Breaking into bow hunting.
If archery appeals to you, bow hunting might make you downright giddy. The thrill of facing an 800-pound bull elk at 20 yards, his massive frame, piercing bugle, and pungent rut-musk flooding your senses, is one that turns normal people into wide-eyed zealots. Before you know it, the rest of your life will revolve around bow season, to the eventual peril of both marriage and financial stability. Now that you’ve been warned, let’s talk about gear.
Like most endeavors now, bow hunting has benefited greatly from technology, and modern gear is amazingly easy to use. Keep in mind, however, that no amount of high-tech gizmos will replace hours of slinging arrows into a target.
First you’ll need a bow. Aesthetes and traditionalists may opt for an elegant recurve or longbow, but most hunters find a compound bow the best choice. It has pulleys on each end that reduce the amount of force while at full draw, allowing you to hold effortlessly while awaiting the best shot. You’ll need to identify your draw length at one of the local archery shops, and draw weight varies based on your arm strength and specific hunting applications. Expect to spend between $300 and $1,200.
Then, you’ll need sights for aiming. From metal pins to fiber-optic crosshairs and scopes, there is quite a selection nowadays. As always, I recommend simple and robust over complex. Get one with at least three pins, for 20, 30, and 40 yards. You're looking at $50 on the low end, ranging all the way up to $800 for the latest cutting-edge technology.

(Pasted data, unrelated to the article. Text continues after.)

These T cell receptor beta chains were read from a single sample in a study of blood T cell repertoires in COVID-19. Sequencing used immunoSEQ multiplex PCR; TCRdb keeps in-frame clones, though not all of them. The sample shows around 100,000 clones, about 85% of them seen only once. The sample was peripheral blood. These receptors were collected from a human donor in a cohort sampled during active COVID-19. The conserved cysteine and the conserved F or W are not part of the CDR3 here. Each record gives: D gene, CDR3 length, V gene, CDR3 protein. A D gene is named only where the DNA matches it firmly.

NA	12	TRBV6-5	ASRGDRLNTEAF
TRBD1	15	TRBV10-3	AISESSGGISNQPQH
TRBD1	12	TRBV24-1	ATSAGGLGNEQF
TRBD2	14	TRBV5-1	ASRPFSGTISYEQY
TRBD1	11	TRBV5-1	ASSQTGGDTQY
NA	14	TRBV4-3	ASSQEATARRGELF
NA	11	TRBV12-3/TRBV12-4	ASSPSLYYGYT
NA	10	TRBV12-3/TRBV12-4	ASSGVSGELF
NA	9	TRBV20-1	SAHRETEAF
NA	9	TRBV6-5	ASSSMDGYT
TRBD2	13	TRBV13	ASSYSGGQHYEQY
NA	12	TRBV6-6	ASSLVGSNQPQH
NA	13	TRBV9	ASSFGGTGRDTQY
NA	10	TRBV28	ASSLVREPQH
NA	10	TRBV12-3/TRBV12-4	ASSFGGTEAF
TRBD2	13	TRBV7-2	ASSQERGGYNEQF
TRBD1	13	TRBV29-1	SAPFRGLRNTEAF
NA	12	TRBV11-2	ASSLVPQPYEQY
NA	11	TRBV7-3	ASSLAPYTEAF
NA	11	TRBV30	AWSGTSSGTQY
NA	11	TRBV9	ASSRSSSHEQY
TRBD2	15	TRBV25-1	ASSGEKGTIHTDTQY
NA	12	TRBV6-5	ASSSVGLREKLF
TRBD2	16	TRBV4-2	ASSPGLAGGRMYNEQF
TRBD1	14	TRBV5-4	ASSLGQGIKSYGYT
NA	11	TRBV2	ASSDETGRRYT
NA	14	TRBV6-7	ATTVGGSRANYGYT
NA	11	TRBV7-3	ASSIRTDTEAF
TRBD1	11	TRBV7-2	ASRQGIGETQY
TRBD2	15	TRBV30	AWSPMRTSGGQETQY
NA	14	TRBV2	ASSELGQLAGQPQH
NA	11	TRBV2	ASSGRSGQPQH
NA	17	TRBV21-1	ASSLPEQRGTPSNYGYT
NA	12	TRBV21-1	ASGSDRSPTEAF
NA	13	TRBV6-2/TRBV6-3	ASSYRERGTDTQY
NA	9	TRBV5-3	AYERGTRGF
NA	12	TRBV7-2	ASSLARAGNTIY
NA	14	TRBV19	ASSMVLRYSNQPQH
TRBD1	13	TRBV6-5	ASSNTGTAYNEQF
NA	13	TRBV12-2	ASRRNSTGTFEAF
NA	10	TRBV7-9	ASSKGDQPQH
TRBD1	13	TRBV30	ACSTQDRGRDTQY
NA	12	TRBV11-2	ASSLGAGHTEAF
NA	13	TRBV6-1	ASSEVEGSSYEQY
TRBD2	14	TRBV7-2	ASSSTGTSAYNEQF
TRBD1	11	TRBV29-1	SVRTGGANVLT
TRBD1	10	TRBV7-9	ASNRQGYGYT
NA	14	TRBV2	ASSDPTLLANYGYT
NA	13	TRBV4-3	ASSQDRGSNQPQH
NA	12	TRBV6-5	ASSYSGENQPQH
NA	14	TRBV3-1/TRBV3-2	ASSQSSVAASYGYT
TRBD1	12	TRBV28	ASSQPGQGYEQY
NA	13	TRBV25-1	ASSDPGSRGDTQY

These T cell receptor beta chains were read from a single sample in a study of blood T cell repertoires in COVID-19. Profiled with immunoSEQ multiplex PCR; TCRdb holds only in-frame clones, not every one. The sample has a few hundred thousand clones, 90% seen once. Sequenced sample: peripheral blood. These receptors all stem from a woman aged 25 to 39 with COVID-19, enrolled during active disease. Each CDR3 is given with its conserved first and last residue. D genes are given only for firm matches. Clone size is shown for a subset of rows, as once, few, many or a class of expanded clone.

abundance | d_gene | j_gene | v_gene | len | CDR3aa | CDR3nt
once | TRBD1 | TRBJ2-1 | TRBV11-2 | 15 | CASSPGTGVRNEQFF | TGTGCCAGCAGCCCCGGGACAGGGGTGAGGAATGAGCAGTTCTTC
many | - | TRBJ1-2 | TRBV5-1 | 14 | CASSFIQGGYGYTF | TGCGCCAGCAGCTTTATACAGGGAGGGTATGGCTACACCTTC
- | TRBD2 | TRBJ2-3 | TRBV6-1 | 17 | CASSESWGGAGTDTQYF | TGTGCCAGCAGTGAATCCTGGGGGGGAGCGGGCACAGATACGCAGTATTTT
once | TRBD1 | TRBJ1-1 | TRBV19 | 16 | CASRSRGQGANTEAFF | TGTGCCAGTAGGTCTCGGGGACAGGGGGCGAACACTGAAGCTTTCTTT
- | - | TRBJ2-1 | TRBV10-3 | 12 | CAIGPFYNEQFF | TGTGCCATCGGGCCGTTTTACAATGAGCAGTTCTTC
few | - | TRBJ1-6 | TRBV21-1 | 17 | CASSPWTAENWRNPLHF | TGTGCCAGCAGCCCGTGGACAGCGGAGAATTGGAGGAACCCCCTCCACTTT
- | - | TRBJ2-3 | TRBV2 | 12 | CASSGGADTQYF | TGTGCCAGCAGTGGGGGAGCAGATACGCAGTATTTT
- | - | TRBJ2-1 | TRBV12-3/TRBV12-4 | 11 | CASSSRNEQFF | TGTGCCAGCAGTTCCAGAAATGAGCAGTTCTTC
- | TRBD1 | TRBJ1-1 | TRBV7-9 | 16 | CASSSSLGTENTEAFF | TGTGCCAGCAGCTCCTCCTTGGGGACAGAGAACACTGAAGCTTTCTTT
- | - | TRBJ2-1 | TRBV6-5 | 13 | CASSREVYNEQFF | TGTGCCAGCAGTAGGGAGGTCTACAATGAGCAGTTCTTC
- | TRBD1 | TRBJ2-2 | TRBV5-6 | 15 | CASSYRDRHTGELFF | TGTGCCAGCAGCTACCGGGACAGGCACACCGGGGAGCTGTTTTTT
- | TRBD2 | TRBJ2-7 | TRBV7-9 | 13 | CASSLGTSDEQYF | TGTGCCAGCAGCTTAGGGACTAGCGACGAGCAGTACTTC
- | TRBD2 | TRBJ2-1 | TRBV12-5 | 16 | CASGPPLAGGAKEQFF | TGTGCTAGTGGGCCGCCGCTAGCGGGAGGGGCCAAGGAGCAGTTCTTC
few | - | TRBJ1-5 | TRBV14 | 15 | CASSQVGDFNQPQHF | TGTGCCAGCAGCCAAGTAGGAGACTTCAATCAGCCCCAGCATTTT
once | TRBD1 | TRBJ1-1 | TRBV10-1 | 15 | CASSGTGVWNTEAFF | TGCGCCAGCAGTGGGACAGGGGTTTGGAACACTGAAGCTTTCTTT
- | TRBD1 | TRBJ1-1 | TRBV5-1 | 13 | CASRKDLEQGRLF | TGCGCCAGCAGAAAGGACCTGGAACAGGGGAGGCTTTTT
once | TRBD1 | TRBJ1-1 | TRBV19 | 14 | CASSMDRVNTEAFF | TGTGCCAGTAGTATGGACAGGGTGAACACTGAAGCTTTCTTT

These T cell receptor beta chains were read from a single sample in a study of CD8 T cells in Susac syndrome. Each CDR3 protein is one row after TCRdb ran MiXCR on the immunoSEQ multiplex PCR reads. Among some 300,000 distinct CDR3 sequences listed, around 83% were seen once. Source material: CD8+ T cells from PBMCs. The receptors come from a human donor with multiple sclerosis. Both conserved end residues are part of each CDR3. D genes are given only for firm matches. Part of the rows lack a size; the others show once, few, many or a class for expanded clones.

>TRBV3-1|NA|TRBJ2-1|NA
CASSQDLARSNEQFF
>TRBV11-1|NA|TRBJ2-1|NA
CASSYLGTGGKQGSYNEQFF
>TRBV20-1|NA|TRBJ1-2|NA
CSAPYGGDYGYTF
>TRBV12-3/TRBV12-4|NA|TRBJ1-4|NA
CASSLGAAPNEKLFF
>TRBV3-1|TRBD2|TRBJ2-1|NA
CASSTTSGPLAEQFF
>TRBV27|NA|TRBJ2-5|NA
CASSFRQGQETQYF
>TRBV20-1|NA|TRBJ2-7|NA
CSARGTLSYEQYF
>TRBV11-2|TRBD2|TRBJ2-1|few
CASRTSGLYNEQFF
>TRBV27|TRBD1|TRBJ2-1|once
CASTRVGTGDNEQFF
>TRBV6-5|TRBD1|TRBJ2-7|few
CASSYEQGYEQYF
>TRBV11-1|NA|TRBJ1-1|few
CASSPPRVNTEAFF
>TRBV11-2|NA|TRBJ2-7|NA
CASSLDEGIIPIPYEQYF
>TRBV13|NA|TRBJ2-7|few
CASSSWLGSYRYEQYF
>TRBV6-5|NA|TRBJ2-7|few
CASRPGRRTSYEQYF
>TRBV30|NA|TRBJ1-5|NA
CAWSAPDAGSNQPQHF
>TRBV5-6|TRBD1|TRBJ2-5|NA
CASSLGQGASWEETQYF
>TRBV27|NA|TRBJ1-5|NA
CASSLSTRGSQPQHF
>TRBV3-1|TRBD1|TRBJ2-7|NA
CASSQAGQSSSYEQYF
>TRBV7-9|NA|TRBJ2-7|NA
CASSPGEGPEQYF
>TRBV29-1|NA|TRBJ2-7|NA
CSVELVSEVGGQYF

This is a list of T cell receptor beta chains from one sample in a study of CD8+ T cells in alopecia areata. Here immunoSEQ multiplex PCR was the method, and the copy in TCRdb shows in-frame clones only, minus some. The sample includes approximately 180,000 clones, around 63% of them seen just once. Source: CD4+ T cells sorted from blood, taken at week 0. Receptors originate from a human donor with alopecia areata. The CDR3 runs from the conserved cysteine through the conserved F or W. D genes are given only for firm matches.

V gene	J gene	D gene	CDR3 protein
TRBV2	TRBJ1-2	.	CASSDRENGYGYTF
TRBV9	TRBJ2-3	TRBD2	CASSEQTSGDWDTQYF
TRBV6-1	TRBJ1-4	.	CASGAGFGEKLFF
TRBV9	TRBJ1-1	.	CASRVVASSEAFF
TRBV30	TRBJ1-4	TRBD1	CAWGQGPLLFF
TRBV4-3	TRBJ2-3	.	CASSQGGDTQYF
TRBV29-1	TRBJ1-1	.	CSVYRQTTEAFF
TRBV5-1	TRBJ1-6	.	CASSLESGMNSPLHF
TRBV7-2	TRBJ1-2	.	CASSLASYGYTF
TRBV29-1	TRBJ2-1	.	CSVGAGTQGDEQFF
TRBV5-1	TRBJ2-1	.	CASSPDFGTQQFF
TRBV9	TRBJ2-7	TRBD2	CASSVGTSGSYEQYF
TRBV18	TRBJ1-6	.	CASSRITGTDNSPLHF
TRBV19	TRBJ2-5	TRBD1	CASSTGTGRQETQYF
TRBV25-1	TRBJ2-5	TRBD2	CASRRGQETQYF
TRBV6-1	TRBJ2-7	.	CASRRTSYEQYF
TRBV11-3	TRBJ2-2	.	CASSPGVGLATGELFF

Next, you’ll need arrows. Carbon is the standard choice—go with something resilient, with high-vis nock and fletching, so you can find it in the weeds when you miss the target. Along with arrows, you’ll need field points for target practice and razor-sharp broadheads for the actual hunt. Make sure they’re all the same weight for consistent shot placement. Expect to spend $70 to $200 for a full set of six.
Another one on the list is the release, which allows a smooth separation from the bowstring when taking a shot, increasing accuracy by a considerable factor. Releases weigh in anywhere from $35 to $150 for high-quality models.
The next purchase is a target. A couple bales of hay will suffice, but dense foam targets are nice and easy to move around. Start close, and gradually move back (up to 50 yards, depending on skill and draw weight) when you get nice groupings of arrows. You can find these as low as $30 and as expensive as $150. Bear in mind that, as with most things, cheaper targets wear down quicker.
Speaking of distance, nothing measures it better, on the range or in the field, than a good rangefinder. It isn't the cheapest piece of equipment, but you can find a quality one for a couple hundred bucks. And when it comes to archery hunting, precision is worth every penny.
Now buy a call. For elk, that means a cow call and a bugle; both come in various designs. Use a grunt tube for deer. Effective calling will take some practice, so watch videos and get tips from experienced friends. Anywhere from $10 for single reeds to $80 for reed sets and bugle tubes.
And there are your basics. No doubt, bow hunting isn't cheap, but planned right you shouldn't have to take out a loan. Plus, once you hear that first bugle or catch sight of a buck between the trees, you'll be thrilled with your investment.